RIDGETOP, Tenn. (June 7, 2019) – Three Nashville District retirees received the Distinguished Civilian Employee Recognition Award today during the Engineer Day Picnic at Smiley Hollow, bringing the total of people recognized for distinguished careers to 99 since 1922.
Lt. Col. Cullen Jones, U.S. Army Corps of Engineers Nashville District commander, recognized Michael Zoccola, Emily Carr and Charles Bryan, highlighting how the trio made significant contributions to the Corps of Engineers mission.
“You can see the scope and span of everything that they have gone through and provided, to not only to the district and region, but also the nation,” Jones said.
Cumulatively, Zoccola, Carr and Bryan served 108 years in federal service, and were nominated for the award for exceptionally accomplishing assigned duties, for managing and improving methods and procedures, and for producing extraordinary benefits for the Corps of Engineers.
Zoccola, who worked from 1976 to 2016, served predominantly within the Engineering and Construction Division as a geotechnical engineer. He worked on notable projects like the Tennessee-Tombigbee Waterway Project and Wolf Creek Dam Safety Rehabilitation Project, culminating his career as the Civil Design Branch chief.
The Corps of Engineers recognized him as the Engineer of the Year in 2014 for his leadership on the Wolf Creek project. He also received the 2006 Ronald J. Ruffennach USACE Communicator of the Year Award, which recognizes a member of the U.S. Army Corps of Engineers outside of the Public Affairs career field for outstanding contributions in communicating USACE missions and programs. The award recognized him for conducting more than 50 media interviews and for being the primary spokesperson when the district held 14 public meetings announcing the Wolf Creek Dam rehabilitation and addressing dam safety concerns.
Zoccola accepted the award from the commander, lauding leadership and the team of supervisors, coworkers and subordinates that supported him for the success he enjoyed.
“I want to thank the district and committee for this selection,” Zoccola said. “I’m kind of a caretaker for this from all the great people that I worked with; a lot of them are still in this room today.”
Carr, who worked from 1983 to 2016, served extensively within the Engineering and Construction arena. Prior to joining the Nashville District, she also served a stint as a facilities engineer for the Veteran’s Administration, and five years as an office engineer for the Tennessee Valley Authority.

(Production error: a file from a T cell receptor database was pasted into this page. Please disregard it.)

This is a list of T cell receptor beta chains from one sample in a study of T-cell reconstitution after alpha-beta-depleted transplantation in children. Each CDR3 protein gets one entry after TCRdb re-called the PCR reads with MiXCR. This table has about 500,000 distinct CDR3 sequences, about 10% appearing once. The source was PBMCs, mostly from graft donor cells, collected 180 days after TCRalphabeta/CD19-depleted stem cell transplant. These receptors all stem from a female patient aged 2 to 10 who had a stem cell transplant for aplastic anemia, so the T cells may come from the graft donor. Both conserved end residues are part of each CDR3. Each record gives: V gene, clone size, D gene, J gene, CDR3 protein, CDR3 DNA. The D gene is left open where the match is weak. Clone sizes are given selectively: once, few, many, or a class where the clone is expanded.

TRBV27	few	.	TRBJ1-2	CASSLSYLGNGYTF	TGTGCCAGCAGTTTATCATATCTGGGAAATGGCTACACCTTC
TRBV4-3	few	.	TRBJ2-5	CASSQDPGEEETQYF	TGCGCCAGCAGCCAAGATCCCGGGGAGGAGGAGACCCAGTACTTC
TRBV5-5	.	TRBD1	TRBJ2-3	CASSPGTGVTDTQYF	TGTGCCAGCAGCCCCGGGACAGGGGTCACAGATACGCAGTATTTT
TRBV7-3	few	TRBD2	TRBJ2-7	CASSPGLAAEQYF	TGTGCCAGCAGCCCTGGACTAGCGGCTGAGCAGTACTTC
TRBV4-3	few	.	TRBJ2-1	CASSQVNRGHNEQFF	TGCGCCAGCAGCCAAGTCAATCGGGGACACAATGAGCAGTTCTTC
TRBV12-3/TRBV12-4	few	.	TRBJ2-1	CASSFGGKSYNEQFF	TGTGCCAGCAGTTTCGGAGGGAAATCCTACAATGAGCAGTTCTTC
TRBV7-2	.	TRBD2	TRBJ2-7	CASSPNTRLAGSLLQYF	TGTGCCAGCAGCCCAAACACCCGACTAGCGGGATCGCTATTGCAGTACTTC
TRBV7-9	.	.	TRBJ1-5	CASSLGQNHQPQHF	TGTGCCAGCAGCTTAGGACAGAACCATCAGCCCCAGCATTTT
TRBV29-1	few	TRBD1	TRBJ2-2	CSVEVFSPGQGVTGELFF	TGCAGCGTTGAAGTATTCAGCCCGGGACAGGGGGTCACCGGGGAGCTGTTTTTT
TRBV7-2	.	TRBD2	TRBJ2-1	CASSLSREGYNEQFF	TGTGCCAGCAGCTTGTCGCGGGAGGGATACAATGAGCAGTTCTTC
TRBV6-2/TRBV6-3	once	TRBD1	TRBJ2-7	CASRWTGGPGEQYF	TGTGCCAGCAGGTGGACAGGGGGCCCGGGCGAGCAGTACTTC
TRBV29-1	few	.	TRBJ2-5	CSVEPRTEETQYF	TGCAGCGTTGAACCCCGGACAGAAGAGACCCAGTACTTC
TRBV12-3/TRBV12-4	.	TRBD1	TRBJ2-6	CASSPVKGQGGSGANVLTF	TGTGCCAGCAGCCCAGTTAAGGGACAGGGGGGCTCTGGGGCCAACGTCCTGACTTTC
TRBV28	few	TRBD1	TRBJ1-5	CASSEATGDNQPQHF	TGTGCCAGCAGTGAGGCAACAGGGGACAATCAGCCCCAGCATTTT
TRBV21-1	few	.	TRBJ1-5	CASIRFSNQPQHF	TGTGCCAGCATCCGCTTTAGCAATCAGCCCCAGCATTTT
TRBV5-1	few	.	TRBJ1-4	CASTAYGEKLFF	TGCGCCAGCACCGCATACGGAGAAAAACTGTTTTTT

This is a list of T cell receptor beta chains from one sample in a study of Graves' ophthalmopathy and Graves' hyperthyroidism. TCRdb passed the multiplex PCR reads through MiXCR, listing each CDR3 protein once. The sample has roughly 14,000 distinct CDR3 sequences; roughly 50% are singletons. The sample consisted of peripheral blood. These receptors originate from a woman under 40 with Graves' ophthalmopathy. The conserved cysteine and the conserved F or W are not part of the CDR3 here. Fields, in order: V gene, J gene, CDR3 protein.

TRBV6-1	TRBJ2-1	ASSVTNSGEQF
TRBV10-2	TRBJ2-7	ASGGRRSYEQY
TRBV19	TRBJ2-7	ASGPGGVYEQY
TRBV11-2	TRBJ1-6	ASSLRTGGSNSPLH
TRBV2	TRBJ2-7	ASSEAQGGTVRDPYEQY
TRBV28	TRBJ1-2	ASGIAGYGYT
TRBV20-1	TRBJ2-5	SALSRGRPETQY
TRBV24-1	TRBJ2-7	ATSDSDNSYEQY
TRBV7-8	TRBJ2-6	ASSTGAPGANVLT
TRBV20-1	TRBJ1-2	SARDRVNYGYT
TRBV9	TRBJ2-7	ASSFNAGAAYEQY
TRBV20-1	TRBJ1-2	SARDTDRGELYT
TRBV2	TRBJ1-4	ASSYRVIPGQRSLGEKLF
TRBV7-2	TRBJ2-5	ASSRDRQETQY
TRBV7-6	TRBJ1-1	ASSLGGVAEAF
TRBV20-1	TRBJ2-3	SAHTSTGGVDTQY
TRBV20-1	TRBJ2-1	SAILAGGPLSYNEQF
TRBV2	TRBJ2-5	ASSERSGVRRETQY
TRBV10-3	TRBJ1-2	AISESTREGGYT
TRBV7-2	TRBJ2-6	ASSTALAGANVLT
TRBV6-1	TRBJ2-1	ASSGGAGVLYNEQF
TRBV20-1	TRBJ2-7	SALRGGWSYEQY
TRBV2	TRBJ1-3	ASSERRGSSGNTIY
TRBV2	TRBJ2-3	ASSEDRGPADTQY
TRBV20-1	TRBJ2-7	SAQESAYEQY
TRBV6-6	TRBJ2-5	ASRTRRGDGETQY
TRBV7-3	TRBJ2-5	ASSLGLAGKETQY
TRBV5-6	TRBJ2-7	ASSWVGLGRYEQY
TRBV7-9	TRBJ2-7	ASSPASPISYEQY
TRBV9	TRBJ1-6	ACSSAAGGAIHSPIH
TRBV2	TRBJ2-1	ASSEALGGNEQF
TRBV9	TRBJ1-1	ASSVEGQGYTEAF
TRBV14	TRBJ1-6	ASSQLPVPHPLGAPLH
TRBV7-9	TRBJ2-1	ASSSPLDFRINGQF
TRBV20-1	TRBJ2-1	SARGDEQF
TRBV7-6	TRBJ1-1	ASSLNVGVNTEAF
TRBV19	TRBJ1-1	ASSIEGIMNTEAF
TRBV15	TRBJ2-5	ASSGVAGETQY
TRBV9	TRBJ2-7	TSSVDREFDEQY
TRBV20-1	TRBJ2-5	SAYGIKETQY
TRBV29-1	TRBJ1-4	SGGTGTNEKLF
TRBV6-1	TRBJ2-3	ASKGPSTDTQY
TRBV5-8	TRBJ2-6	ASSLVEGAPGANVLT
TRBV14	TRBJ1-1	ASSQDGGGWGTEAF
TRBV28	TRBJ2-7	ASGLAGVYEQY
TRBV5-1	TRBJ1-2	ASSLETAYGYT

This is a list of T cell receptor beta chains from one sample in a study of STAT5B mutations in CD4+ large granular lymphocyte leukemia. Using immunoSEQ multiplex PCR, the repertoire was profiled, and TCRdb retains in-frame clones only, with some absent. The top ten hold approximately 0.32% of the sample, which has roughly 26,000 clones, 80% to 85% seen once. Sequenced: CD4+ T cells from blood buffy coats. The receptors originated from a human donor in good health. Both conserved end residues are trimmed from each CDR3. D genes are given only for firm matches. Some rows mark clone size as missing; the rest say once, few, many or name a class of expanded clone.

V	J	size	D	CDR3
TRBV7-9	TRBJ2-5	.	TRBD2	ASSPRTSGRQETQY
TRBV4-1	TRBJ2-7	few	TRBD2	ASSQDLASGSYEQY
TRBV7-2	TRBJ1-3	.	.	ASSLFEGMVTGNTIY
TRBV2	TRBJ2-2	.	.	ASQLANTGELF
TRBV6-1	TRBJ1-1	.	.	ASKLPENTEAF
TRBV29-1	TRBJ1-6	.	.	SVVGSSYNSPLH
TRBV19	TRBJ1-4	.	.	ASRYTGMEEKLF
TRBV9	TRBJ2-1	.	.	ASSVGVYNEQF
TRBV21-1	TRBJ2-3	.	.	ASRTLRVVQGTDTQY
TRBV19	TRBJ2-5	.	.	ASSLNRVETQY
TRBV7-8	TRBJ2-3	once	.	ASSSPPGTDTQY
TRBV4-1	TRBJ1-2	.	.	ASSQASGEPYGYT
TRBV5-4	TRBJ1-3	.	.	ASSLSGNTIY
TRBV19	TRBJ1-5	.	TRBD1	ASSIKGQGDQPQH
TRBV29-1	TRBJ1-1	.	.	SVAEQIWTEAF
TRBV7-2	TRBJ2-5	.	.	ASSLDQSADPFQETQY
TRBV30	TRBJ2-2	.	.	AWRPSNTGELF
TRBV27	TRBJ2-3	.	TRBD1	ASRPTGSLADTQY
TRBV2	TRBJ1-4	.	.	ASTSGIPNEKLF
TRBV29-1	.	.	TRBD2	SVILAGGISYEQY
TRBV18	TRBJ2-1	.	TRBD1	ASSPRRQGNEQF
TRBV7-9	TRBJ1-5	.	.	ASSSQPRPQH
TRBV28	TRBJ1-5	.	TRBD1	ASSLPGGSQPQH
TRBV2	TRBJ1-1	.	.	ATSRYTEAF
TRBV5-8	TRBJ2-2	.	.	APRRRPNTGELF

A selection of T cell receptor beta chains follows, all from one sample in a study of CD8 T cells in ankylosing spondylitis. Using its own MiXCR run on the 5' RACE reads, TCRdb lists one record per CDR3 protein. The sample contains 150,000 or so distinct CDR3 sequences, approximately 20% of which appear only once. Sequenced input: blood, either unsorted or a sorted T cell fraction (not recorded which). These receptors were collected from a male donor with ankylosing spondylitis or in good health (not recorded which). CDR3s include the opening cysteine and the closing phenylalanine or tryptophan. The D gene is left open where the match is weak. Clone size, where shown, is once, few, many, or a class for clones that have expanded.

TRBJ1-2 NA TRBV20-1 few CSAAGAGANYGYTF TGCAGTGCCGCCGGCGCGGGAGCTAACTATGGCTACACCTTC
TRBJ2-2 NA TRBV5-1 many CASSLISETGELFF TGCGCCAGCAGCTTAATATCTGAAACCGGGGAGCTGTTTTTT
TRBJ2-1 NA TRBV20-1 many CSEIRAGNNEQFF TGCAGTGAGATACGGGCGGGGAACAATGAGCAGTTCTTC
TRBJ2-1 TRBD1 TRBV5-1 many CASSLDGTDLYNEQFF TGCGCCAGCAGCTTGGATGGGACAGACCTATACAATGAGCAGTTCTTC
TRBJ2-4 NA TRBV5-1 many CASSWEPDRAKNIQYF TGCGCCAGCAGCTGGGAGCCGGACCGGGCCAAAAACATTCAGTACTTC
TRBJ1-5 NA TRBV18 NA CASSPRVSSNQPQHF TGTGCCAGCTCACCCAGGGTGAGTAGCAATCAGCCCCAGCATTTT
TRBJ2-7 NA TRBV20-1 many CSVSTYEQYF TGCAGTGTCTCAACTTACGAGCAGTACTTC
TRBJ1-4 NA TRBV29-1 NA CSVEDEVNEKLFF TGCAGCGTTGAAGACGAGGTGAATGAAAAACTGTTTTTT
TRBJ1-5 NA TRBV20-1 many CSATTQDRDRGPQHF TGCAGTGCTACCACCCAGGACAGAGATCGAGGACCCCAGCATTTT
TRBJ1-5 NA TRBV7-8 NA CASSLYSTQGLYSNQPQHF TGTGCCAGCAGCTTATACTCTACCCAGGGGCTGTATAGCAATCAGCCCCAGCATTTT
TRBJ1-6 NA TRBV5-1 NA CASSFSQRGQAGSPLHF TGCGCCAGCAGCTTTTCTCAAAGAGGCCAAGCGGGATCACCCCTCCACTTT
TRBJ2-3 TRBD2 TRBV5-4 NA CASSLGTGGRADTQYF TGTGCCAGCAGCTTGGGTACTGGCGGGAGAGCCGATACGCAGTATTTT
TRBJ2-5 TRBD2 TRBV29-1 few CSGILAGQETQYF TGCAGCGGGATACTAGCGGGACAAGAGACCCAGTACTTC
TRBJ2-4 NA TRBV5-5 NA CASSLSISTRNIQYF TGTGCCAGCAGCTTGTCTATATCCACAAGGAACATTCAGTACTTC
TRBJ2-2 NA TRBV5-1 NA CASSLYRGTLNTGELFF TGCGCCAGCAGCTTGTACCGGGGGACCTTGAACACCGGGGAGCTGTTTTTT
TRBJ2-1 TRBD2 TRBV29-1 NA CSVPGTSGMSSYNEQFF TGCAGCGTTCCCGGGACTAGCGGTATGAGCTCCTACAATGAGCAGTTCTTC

During her career, Carr supported notable projects such as flood mitigation on the upper Cumberland River in southeastern Kentucky, difficult road stabilization work for the National Park Service in the Big South Fork National Park, the Wolf Creek Dam and Center Hill Dam Safety Rehabilitation Projects.
Her design work on the flood projects required serving as not only a technical lead but also diligent engineering expertise to overcome many technical challenges associated with rock blasting, channel diversion, environmental considerations, and levee construction. Her efforts showcased the technical capabilities of the Nashville District to overcome geotechnical issues that at the time were not widely recognized across the USACE enterprise.
“I want to thank everyone for this honor. There are so many people that deserve recognition for what they do for the Corps. I’m very humbled by this,” Carr said when receiving the award. “I just wanted to say that you hear entertainers talk about their dream job of performing or acting, but I want to say that this was my dream job. And I am very grateful for my career.”
Bryan, who worked from 1981 to 2016, began his career in the former Nashville Repair Station as a temporary maintenance worker, working his way up to the position of lockmaster at Old Hickory Lock, managing all operations and maintenance at that project as well as providing maintenance oversight at Cheatham and Cordell Hull Locks.
He became qualified early in his career as a truck driver and crane operator, and became proficient at metal working, welding and performing equipment repairs. With an eagerness to learn these maintenance trades, he soon accepted a full-time position as a lock and dam equipment mechanic in the repair party, working extensively on the Cumberland and Tennessee waterways.
During this time, Bryan completed requirements to become a USACE diver. With a reputation of hard work and dedication, he eventually took a supervisory position as a repair party foreman. He became the lockmaster at Old Hickory Lock in 1989.
As a result of his superb people skills, effective leadership style, and knowledge of the district’s navigation mission, he became a “go-to” person for all things related to navigation and maintenance methods. With his extensive knowledge and experience, especially in dive operations, the Nashville District assigned him the duty of district dive coordinator in 2009. He retained those duties until retirement.
Jones noted that Bryan shined as a key component of the district’s former repair fleet, and as the lead in developing the dive team. Bryan continues to support the Nashville District as a retired annuitant on the Kentucky Lock Addition Project.
Nashville District civilian retirees with at least 20 years of service are eligible to be nominated for the Distinguished Civilian Employee Recognition Award. The recognition is reserved for exceptional retirees who have served honorably and contributed substantially to the reputation of the Corps of Engineers.
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